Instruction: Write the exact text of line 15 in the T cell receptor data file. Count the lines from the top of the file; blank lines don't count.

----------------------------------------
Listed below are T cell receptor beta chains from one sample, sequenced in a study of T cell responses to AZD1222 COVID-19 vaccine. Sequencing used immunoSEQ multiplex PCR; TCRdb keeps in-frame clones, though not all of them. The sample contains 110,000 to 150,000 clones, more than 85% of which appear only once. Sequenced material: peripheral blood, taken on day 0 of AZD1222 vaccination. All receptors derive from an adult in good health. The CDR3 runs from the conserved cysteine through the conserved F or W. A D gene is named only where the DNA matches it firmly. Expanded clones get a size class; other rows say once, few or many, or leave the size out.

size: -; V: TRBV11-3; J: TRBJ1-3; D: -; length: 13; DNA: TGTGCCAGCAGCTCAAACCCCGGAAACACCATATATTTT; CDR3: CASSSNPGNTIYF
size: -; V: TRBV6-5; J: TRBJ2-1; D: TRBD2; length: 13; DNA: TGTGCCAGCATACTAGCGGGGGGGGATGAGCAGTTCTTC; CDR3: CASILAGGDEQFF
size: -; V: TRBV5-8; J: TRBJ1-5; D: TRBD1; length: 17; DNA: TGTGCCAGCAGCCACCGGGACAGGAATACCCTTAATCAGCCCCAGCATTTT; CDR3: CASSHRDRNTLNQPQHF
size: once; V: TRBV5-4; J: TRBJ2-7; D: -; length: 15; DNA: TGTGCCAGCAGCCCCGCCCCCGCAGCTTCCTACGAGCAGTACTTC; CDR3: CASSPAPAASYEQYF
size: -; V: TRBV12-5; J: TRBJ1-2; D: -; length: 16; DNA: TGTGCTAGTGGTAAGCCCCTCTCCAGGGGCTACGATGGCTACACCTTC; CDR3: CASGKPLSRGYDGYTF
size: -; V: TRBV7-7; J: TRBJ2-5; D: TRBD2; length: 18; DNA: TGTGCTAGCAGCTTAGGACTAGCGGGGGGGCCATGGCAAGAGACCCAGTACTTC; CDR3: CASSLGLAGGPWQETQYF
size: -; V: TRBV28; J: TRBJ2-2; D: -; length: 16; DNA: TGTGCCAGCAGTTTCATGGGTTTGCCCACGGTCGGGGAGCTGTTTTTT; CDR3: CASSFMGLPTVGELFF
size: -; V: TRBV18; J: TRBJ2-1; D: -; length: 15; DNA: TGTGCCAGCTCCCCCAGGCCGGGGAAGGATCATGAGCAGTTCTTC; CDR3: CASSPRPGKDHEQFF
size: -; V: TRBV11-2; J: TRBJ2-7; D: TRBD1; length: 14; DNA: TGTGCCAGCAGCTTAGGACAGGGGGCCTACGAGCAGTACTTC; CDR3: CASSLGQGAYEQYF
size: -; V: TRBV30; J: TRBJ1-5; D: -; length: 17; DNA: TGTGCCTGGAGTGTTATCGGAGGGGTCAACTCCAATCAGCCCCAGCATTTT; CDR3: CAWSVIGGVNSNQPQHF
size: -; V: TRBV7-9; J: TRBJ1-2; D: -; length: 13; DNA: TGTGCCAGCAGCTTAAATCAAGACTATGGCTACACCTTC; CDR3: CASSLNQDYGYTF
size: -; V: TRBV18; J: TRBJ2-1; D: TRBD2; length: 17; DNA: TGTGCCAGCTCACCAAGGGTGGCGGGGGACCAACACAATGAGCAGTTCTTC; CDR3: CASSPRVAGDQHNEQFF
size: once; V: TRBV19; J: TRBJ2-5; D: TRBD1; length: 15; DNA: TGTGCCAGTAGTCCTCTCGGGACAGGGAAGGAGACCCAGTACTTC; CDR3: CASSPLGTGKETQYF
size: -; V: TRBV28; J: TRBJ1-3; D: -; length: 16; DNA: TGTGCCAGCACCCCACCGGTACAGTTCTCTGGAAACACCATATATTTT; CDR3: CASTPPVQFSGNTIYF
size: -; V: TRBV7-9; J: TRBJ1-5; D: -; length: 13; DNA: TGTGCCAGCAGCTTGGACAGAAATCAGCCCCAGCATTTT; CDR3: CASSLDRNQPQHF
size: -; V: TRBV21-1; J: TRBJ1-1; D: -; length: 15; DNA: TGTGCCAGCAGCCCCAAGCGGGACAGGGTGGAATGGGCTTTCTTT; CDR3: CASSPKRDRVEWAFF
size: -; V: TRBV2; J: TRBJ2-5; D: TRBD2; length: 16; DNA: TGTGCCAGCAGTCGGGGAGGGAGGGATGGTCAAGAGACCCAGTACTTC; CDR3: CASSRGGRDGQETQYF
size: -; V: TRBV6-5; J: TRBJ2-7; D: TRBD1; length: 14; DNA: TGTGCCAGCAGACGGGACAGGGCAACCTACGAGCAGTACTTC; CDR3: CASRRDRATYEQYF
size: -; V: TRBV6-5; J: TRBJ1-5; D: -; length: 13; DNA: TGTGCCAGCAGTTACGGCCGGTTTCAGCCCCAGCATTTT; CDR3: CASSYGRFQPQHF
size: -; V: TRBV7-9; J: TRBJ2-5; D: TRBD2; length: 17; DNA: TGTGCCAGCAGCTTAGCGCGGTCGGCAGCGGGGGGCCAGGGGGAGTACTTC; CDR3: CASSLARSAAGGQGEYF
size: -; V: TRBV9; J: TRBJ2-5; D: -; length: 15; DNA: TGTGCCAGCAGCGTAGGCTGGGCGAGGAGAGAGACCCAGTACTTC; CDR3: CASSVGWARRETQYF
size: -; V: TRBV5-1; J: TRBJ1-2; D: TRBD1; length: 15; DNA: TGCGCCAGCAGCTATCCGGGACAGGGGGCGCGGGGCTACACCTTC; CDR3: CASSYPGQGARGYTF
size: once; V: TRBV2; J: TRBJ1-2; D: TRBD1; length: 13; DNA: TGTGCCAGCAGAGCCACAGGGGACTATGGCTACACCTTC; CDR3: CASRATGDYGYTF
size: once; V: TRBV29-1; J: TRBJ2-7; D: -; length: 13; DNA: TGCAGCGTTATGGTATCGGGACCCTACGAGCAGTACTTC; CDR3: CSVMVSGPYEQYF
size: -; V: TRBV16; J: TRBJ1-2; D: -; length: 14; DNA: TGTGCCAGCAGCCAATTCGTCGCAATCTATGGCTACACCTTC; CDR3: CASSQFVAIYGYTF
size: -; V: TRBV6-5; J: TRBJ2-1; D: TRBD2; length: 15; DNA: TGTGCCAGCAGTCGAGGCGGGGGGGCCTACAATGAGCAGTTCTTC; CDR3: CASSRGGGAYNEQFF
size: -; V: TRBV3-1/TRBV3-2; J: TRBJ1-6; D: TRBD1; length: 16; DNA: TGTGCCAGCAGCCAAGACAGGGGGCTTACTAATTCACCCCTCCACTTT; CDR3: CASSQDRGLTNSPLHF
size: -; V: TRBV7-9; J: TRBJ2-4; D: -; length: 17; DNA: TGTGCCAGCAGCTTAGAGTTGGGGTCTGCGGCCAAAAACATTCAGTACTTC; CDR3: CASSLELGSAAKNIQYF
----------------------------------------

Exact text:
size: -; V: TRBV28; J: TRBJ1-3; D: -; length: 16; DNA: TGTGCCAGCACCCCACCGGTACAGTTCTCTGGAAACACCATATATTTT; CDR3: CASTPPVQFSGNTIYF